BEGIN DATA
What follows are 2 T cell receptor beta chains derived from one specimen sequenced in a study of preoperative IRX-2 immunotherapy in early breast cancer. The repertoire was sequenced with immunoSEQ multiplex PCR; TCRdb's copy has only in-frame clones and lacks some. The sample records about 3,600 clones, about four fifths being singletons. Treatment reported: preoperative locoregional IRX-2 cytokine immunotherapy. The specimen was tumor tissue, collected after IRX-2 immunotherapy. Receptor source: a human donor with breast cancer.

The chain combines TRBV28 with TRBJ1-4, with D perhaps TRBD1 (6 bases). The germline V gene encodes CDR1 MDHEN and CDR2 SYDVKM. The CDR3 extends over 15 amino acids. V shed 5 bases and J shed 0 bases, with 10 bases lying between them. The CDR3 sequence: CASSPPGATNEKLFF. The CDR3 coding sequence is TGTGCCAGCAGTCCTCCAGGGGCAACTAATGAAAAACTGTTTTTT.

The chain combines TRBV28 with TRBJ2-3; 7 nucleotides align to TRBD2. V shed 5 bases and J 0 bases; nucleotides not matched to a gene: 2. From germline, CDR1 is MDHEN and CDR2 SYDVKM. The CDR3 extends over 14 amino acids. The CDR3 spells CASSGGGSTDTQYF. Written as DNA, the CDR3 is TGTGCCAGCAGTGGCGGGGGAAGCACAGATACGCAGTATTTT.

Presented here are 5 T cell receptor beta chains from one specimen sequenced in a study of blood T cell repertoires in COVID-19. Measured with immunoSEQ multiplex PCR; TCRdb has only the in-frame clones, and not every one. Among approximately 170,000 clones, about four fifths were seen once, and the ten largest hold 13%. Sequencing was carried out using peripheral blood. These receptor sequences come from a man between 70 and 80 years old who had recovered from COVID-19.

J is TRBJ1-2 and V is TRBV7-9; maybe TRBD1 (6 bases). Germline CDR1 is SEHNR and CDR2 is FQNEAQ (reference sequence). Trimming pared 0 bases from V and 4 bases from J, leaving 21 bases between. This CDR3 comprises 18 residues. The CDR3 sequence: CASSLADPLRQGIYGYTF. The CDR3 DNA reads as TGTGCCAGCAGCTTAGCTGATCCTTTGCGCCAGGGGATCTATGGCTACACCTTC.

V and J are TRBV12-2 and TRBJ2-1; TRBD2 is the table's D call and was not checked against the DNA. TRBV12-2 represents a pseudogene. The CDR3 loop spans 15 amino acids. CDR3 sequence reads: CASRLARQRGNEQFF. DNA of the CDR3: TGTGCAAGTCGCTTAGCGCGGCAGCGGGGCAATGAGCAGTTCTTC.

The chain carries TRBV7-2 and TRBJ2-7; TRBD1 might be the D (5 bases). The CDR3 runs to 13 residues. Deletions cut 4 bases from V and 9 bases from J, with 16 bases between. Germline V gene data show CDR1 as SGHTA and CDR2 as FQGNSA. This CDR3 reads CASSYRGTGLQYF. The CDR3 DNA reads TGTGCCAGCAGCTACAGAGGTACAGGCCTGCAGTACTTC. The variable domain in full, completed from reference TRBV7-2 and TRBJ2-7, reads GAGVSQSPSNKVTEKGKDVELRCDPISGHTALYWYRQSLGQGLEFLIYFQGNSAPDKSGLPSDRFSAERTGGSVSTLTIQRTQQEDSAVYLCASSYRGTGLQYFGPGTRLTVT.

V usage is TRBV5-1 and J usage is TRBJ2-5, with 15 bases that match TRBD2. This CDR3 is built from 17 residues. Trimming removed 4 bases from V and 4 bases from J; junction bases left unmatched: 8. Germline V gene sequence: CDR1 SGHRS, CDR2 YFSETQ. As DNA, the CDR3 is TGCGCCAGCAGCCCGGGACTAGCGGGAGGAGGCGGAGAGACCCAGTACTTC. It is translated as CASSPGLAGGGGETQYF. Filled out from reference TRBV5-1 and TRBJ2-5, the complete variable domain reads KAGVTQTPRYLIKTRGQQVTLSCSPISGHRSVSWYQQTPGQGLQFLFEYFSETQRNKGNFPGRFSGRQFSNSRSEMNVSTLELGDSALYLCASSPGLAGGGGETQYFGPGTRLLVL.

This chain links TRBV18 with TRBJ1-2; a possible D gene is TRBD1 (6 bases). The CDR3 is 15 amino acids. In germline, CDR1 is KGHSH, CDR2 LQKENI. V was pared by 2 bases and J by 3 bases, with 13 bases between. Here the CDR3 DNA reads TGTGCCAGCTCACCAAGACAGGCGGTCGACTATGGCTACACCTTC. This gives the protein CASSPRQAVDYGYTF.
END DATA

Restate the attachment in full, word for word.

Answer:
What follows are 2 T cell receptor beta chains derived from one specimen sequenced in a study of preoperative IRX-2 immunotherapy in early breast cancer. The repertoire was sequenced with immunoSEQ multiplex PCR; TCRdb's copy has only in-frame clones and lacks some. The sample records about 3,600 clones, about four fifths being singletons. Treatment reported: preoperative locoregional IRX-2 cytokine immunotherapy. The specimen was tumor tissue, collected after IRX-2 immunotherapy. Receptor source: a human donor with breast cancer.

The chain combines TRBV28 with TRBJ1-4, with D perhaps TRBD1 (6 bases). The germline V gene encodes CDR1 MDHEN and CDR2 SYDVKM. The CDR3 extends over 15 amino acids. V shed 5 bases and J shed 0 bases, with 10 bases lying between them. The CDR3 sequence: CASSPPGATNEKLFF. The CDR3 coding sequence is TGTGCCAGCAGTCCTCCAGGGGCAACTAATGAAAAACTGTTTTTT.

The chain combines TRBV28 with TRBJ2-3; 7 nucleotides align to TRBD2. V shed 5 bases and J 0 bases; nucleotides not matched to a gene: 2. From germline, CDR1 is MDHEN and CDR2 SYDVKM. The CDR3 extends over 14 amino acids. The CDR3 spells CASSGGGSTDTQYF. Written as DNA, the CDR3 is TGTGCCAGCAGTGGCGGGGGAAGCACAGATACGCAGTATTTT.

Presented here are 5 T cell receptor beta chains from one specimen sequenced in a study of blood T cell repertoires in COVID-19. Measured with immunoSEQ multiplex PCR; TCRdb has only the in-frame clones, and not every one. Among approximately 170,000 clones, about four fifths were seen once, and the ten largest hold 13%. Sequencing was carried out using peripheral blood. These receptor sequences come from a man between 70 and 80 years old who had recovered from COVID-19.

J is TRBJ1-2 and V is TRBV7-9; maybe TRBD1 (6 bases). Germline CDR1 is SEHNR and CDR2 is FQNEAQ (reference sequence). Trimming pared 0 bases from V and 4 bases from J, leaving 21 bases between. This CDR3 comprises 18 residues. The CDR3 sequence: CASSLADPLRQGIYGYTF. The CDR3 DNA reads as TGTGCCAGCAGCTTAGCTGATCCTTTGCGCCAGGGGATCTATGGCTACACCTTC.

V and J are TRBV12-2 and TRBJ2-1; TRBD2 is the table's D call and was not checked against the DNA. TRBV12-2 represents a pseudogene. The CDR3 loop spans 15 amino acids. CDR3 sequence reads: CASRLARQRGNEQFF. DNA of the CDR3: TGTGCAAGTCGCTTAGCGCGGCAGCGGGGCAATGAGCAGTTCTTC.

The chain carries TRBV7-2 and TRBJ2-7; TRBD1 might be the D (5 bases). The CDR3 runs to 13 residues. Deletions cut 4 bases from V and 9 bases from J, with 16 bases between. Germline V gene data show CDR1 as SGHTA and CDR2 as FQGNSA. This CDR3 reads CASSYRGTGLQYF. The CDR3 DNA reads TGTGCCAGCAGCTACAGAGGTACAGGCCTGCAGTACTTC. The variable domain in full, completed from reference TRBV7-2 and TRBJ2-7, reads GAGVSQSPSNKVTEKGKDVELRCDPISGHTALYWYRQSLGQGLEFLIYFQGNSAPDKSGLPSDRFSAERTGGSVSTLTIQRTQQEDSAVYLCASSYRGTGLQYFGPGTRLTVT.

V usage is TRBV5-1 and J usage is TRBJ2-5, with 15 bases that match TRBD2. This CDR3 is built from 17 residues. Trimming removed 4 bases from V and 4 bases from J; junction bases left unmatched: 8. Germline V gene sequence: CDR1 SGHRS, CDR2 YFSETQ. As DNA, the CDR3 is TGCGCCAGCAGCCCGGGACTAGCGGGAGGAGGCGGAGAGACCCAGTACTTC. It is translated as CASSPGLAGGGGETQYF. Filled out from reference TRBV5-1 and TRBJ2-5, the complete variable domain reads KAGVTQTPRYLIKTRGQQVTLSCSPISGHRSVSWYQQTPGQGLQFLFEYFSETQRNKGNFPGRFSGRQFSNSRSEMNVSTLELGDSALYLCASSPGLAGGGGETQYFGPGTRLLVL.

This chain links TRBV18 with TRBJ1-2; a possible D gene is TRBD1 (6 bases). The CDR3 is 15 amino acids. In germline, CDR1 is KGHSH, CDR2 LQKENI. V was pared by 2 bases and J by 3 bases, with 13 bases between. Here the CDR3 DNA reads TGTGCCAGCTCACCAAGACAGGCGGTCGACTATGGCTACACCTTC. This gives the protein CASSPRQAVDYGYTF.